Grammatical gender persisted throughout the Old English period. Just as Germans now say der Fuss, die Hand, and das Auge (masculine, feminine, and neuter terms for “the foot,” “the hand,” and “the eye”), so, for these same structures, Ælfric said sē fōt, sēo hond, and þæt (thaet) ēaġe, also masculine, feminine, and neuter. The three words for “woman,” ƿīfmon (wīfmon), cƿene (cwene), and ƿīf (wīf), were masculine, feminine, and neuter, respectively. Hors “horse,” sċēap “sheep,” and mæġden (maeġden) “maiden” were all neuter. Eorþe (eorthe) “earth” was feminine, but lond “land” was neuter. Sunne “sun” was feminine, but mōna “moon” was masculine. This simplification of grammatical gender resulted from the fact that the gender of Old English substantives was not always indicated by the ending but rather by the terminations of the adjectives and demonstrative pronouns used with the substantives. When these endings were lost, all outward marks of gender disappeared with them. Thus, the weakening of inflections and loss of gender occurred together. In the North, where inflections weakened earlier, the marks of gender likewise disappeared first. They survived in the South as late as the 14th century.

Because of the greater use of inflections in Old English, word order was freer than today. The sequence of subject, verb, and complement was normal, but when there were outer and inner complements the second was put in the dative case after to: Sē biscop hālgode Ēadrēd tō cyninge “The bishop consecrated Edred king.” After an introductory adverb or adverbial phrase the verb generally took second place as in modern German: Nū bydde iċ ān þing (thing) “Now I ask [literally, “ask I”] one thing”; Þȳ (thȳ) ilcan gēare gesette Ælfrēd (Aelfrēd) cyning Lundenburg “In that same year Alfred the king occupied London.” Impersonal verbs had no subject expressed. Infinitives constructed with auxiliary verbs were placed at the ends of clauses or sentences: Hīe ne dorston forþ (forth)þære (thaere) ēa siglan “They dared not sail beyond that river” (siglan is the infinitive); Iċ ƿolde (wolde) þās (thās) lytlan bōc āƿendan (āwendan) “I wanted to translate this little book” (āƿendan is the infinitive). The verb usually came last in a dependent clause—e.g., āƿrītan (āwrītan) ƿile (wile) in gif hƿā (hwā) þās (thās) bōc āƿrītan (āwrītan) ƿile (wile) (gerihte hē hīe be þære [thaere] bysene) “If anyone wants to copy this book (let him correct his copy by the original).” Prepositions (or postpositions) frequently followed their objects. Negation was often repeated for emphasis.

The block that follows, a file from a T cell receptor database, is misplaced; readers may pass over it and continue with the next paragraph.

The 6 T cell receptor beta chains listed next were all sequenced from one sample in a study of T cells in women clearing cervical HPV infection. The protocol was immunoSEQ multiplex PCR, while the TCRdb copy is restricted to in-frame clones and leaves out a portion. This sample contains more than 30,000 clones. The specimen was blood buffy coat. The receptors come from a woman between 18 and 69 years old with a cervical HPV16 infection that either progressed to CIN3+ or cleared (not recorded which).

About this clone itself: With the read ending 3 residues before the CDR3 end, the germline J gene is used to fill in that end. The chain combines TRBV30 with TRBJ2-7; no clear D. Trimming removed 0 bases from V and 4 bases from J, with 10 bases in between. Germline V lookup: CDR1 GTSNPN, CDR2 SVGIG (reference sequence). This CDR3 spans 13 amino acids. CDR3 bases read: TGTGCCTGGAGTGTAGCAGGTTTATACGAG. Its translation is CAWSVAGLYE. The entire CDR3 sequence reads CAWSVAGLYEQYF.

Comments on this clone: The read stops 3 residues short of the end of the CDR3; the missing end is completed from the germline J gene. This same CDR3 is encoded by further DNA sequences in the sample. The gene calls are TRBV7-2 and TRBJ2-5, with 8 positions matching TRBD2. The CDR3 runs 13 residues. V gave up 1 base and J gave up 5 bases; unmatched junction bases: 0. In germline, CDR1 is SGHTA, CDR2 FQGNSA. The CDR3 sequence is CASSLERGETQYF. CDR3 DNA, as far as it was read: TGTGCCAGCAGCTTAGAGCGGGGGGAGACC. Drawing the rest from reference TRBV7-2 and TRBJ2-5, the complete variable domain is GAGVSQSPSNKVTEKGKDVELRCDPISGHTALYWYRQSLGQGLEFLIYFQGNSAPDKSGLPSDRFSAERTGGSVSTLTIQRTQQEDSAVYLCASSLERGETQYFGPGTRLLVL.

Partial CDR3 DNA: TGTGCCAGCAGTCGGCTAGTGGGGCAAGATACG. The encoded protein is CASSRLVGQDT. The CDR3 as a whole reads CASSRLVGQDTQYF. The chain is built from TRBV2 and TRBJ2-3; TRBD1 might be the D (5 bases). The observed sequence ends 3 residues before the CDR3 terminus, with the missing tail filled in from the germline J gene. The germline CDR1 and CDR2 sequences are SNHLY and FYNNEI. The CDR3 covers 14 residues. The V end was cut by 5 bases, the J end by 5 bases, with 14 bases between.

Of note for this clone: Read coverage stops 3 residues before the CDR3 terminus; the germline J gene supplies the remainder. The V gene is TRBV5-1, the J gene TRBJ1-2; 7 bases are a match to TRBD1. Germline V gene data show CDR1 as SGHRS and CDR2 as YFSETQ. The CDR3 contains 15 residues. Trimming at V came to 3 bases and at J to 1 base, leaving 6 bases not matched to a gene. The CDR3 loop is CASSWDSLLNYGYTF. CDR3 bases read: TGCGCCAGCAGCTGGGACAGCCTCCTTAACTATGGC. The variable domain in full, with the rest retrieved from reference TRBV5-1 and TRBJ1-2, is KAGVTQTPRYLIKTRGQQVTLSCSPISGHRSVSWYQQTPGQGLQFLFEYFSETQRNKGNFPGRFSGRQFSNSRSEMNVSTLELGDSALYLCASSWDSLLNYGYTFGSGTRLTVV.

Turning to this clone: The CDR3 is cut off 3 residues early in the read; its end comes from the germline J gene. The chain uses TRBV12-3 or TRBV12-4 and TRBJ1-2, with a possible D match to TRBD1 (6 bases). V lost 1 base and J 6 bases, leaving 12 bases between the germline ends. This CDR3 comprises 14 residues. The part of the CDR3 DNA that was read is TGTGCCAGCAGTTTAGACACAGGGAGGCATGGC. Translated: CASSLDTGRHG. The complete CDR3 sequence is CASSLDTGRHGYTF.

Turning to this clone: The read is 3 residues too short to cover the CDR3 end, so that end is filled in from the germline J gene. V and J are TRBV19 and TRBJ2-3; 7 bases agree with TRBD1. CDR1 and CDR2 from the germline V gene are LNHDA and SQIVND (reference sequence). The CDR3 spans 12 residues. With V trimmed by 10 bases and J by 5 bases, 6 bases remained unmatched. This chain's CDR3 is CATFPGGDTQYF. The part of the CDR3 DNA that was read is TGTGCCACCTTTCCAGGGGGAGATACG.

Almost at the end of the Old English period, another important event happened in the history of the English language in general. The Norman Conquest took place in 1066. With the beginning of the XII century, the language underwent a dramatic transition, and the Middle English era started.


  • Encyclopædia Britanica, English Language (see link).
  • Merriam-Webster, What Are the Origins of the English Language? (see link)